In the back of her closet, behind the clothes, next to the dresser, were two shoe boxes, each of which held a pair of peau de soie-wrapped stilettos, one pair cream, the other bright kelly green, both size 7 AAAA. I’m certain about the cream colored pair, which were her wedding shoes. I’m less sure of the kelly green.  They are clear in my mind’s eye, but I can’t – even now – fathom my mother’s having had a pair of shoes in that particular shade. But I remember her explaining to me that peau de soie accepted dye much more readily than leather, so I’m certain they were custom-dyed shoes. The specific color, really, is irrelevant.

Along with the shoes were other tucked-away items, too, though they were strictly off limits for dress-up foraging: a wooden jewelry chest, a separate, pale aqua, silk case for her pearls, a navy Hermès scarf that she bought in Paris, a bottle of Fracas, and a coral-colored silk negligée that was the most intriguing and enigmatic of the whole lot.

When I was little, and then, later, when we were little, my sister and I, we would play dress-up in these fancy shoes, tempted by the off-limits items, selecting instead, from a different shelf, coordinating pocketbooks, and then walking the hallways of our house, pretending to go to the store, or to a ball, depending upon the day. And she, my mother, our mother, would play along, encouraging us to enjoy the market in Barcelona, the espresso in Rome. Or, on other days, we would stay right where we were, there at home, listening to records, teetering and staggering in those oversized high heels, singing along to The Jungle Book. Oobee doo; I wanna be like you, oo oo….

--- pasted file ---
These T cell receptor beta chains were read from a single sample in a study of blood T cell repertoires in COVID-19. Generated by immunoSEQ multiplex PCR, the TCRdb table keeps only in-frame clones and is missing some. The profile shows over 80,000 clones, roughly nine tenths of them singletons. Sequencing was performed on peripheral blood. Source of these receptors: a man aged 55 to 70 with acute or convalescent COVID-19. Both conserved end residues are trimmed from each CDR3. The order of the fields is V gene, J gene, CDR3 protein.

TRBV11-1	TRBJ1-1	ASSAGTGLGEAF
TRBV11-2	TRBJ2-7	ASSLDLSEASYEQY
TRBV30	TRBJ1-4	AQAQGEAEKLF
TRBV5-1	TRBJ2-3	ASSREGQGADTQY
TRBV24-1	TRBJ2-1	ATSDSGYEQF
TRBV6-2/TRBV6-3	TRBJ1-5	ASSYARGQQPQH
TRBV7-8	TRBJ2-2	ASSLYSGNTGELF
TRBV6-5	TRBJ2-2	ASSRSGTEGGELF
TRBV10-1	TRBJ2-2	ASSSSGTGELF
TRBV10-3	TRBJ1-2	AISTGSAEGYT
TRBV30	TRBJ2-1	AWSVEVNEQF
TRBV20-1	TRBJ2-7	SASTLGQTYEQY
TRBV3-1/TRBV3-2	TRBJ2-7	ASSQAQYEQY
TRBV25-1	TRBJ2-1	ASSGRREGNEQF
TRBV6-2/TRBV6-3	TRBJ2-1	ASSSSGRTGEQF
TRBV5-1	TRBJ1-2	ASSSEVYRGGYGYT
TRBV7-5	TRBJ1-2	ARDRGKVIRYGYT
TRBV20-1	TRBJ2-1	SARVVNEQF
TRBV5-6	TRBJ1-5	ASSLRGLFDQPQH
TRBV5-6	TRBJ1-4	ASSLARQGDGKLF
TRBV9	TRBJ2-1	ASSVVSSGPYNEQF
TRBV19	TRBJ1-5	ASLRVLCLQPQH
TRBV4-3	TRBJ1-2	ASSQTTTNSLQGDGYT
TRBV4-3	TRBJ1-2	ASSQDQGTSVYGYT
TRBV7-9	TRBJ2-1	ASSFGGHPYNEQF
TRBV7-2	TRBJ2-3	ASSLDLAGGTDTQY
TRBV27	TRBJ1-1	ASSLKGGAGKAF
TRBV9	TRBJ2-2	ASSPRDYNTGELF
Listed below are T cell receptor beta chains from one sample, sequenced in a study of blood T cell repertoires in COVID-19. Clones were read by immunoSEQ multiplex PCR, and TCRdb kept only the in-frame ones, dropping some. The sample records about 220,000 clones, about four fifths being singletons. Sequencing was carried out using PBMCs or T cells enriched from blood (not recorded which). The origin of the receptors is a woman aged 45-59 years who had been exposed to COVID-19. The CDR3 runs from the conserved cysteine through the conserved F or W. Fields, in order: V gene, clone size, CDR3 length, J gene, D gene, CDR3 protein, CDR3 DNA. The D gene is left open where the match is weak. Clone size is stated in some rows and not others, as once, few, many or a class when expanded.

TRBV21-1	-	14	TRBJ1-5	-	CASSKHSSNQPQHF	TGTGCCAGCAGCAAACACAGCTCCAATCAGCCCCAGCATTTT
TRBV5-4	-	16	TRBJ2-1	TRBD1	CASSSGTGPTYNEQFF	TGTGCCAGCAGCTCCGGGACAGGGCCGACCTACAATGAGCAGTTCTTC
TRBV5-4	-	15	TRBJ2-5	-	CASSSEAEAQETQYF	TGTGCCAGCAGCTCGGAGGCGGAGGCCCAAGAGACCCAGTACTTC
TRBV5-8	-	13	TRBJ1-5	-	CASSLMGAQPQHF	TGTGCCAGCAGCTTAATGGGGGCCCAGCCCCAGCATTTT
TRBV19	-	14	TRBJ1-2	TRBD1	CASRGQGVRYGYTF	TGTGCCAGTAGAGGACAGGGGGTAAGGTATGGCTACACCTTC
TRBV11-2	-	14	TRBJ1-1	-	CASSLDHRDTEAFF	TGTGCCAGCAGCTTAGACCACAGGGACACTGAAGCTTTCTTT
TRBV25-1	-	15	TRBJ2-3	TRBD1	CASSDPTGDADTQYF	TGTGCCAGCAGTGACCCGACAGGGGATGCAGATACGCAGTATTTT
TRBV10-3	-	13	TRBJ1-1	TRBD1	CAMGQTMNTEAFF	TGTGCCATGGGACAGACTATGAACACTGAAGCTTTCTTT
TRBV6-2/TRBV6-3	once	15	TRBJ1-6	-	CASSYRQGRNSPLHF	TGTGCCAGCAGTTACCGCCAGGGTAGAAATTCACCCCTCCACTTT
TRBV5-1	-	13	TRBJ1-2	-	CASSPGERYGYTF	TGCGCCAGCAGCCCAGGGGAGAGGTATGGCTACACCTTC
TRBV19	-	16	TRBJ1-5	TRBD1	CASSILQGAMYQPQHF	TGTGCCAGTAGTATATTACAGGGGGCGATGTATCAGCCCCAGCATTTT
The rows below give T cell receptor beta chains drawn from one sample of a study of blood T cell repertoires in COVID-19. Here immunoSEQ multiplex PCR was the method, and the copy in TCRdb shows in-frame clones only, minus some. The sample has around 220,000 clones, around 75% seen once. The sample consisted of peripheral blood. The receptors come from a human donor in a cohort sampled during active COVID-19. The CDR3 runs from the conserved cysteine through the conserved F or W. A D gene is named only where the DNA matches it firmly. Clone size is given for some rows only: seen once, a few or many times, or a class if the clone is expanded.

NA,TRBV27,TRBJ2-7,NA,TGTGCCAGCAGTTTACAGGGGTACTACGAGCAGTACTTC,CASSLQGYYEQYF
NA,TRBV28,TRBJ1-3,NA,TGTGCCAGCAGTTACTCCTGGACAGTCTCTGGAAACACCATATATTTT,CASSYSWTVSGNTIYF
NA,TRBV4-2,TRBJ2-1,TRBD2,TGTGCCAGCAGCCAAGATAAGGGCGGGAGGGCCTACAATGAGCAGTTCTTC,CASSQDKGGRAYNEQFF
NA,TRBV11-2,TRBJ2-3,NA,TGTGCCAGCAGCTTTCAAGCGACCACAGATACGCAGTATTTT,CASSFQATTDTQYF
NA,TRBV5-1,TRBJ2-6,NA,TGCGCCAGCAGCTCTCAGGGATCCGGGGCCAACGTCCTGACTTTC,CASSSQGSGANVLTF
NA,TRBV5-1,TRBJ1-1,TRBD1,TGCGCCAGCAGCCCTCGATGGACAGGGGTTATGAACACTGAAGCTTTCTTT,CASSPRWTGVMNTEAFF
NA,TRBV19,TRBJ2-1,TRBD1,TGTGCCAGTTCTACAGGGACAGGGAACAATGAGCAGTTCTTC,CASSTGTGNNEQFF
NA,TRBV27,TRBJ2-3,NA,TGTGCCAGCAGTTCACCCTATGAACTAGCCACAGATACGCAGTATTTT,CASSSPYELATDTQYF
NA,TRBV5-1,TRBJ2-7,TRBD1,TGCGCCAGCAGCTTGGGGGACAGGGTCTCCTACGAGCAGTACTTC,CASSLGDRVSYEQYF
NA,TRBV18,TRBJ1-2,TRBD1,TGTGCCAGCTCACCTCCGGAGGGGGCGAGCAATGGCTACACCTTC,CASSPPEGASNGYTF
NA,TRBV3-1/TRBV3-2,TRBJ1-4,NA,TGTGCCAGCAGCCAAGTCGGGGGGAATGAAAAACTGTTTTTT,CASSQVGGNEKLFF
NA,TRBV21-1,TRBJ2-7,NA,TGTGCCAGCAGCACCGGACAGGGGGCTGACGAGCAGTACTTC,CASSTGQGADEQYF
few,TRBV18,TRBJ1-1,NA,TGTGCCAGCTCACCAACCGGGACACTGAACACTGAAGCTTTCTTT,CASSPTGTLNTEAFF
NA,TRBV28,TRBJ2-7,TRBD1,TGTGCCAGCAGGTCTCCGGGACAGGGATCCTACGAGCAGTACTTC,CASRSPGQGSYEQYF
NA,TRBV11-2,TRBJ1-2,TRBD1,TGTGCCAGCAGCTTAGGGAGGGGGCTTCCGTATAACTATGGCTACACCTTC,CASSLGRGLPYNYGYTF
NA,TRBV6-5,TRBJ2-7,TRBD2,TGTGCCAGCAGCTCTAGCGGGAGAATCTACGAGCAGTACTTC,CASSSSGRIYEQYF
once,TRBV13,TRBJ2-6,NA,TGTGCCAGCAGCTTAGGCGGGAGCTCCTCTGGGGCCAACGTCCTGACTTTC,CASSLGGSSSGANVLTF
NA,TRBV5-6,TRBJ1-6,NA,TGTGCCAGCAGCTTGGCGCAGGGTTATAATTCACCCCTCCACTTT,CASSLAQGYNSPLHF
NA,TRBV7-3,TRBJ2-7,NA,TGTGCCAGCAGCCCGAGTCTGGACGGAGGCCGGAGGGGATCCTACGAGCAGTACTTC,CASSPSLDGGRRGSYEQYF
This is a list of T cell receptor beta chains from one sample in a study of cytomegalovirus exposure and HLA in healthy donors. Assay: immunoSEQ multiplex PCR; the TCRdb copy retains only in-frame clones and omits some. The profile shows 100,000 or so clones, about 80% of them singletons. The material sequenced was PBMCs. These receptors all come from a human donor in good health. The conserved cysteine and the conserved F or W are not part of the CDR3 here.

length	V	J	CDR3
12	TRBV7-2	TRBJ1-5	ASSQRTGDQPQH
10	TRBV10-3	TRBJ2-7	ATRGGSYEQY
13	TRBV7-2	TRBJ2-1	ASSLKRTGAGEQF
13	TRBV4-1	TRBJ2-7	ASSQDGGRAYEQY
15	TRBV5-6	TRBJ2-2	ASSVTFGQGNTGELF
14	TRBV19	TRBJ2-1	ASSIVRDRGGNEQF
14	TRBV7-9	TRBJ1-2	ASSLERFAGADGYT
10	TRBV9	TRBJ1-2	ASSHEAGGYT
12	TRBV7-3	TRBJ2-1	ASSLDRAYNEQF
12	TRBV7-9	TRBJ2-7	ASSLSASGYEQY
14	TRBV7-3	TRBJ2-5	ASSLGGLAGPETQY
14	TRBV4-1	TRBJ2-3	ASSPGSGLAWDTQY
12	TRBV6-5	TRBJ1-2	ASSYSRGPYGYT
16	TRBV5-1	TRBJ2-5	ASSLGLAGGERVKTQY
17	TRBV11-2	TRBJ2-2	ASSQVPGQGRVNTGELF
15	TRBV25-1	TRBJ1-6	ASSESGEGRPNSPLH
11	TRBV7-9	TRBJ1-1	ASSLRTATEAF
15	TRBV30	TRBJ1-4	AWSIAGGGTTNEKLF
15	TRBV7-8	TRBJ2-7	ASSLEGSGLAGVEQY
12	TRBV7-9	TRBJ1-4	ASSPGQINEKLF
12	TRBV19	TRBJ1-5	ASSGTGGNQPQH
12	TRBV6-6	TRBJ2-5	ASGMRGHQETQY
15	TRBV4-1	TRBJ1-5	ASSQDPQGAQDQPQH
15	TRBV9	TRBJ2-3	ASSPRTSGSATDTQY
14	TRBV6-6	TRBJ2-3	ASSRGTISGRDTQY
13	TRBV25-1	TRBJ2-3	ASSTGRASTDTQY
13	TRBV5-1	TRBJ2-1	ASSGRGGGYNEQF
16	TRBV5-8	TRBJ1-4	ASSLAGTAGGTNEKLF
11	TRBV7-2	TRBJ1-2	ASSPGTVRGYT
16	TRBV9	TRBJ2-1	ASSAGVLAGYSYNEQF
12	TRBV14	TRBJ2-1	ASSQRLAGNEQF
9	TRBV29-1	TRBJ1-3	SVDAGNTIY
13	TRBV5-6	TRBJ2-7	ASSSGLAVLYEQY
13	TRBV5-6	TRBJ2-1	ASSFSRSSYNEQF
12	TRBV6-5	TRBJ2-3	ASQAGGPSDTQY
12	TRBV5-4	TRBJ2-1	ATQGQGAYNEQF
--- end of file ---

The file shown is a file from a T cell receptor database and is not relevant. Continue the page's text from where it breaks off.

Oh, my mother.

It is the greatest gift to anyone who chooses to write that each of us has a mother, a bottomless well from which to draw material. Whether we were coddled, chastised, chastened, or comforted; nurtured, neglected, nagged, or normal, there is always some new angle to probe, a new thread to pick.

And when we’ve exhausted, even temporarily, all facets of those particular relationships and dysfunctions, we can delve into the mystery of our mothers pre-us, those mythical beings for whom we children have pictures and stories but no eyewitness proof.

In a truth fully known only, I think, to women who are childless by choice, motherhood is a one-way ticket. For any woman who chooses to become a mother, life is separated into two, and only two, parts: before motherhood, and motherhood. It is the ultimate binary division. There is no third component. The birth of a child is the birth of a mother, a neurobiological transformation.

To be sure, there are radically different phases of motherhood, each with different requirements and personality. The overwhelming demands of infancy and toddlerhood give way to frenetic school years, tussles over control, a slow, then fast inching toward eventual separation, from full dependence to full independence. Children nurse, then crawl, then walk, then run, then drive, then leave. And then, if everything goes the way it’s supposed to, they go on to pursue lives of their own, no longer deferential to Mr. Vandelay but instead eye-to-eye, peer-to-peer with Art, leaving their mothers to fill  newly less-restrictive daily schedules.

But a mother is never again not a mother. To her children, and anyone she meets after having them, this new version of the formerly-independent, solitary woman is the only one they’ll ever know. Of her own volition, encouraged by old friends, she may try to get her groove back, wedge in a wine night with pre-baby drinking buddies, wake for 4 a.m. Insanity workouts in her basement until those goddamned jeans fit again.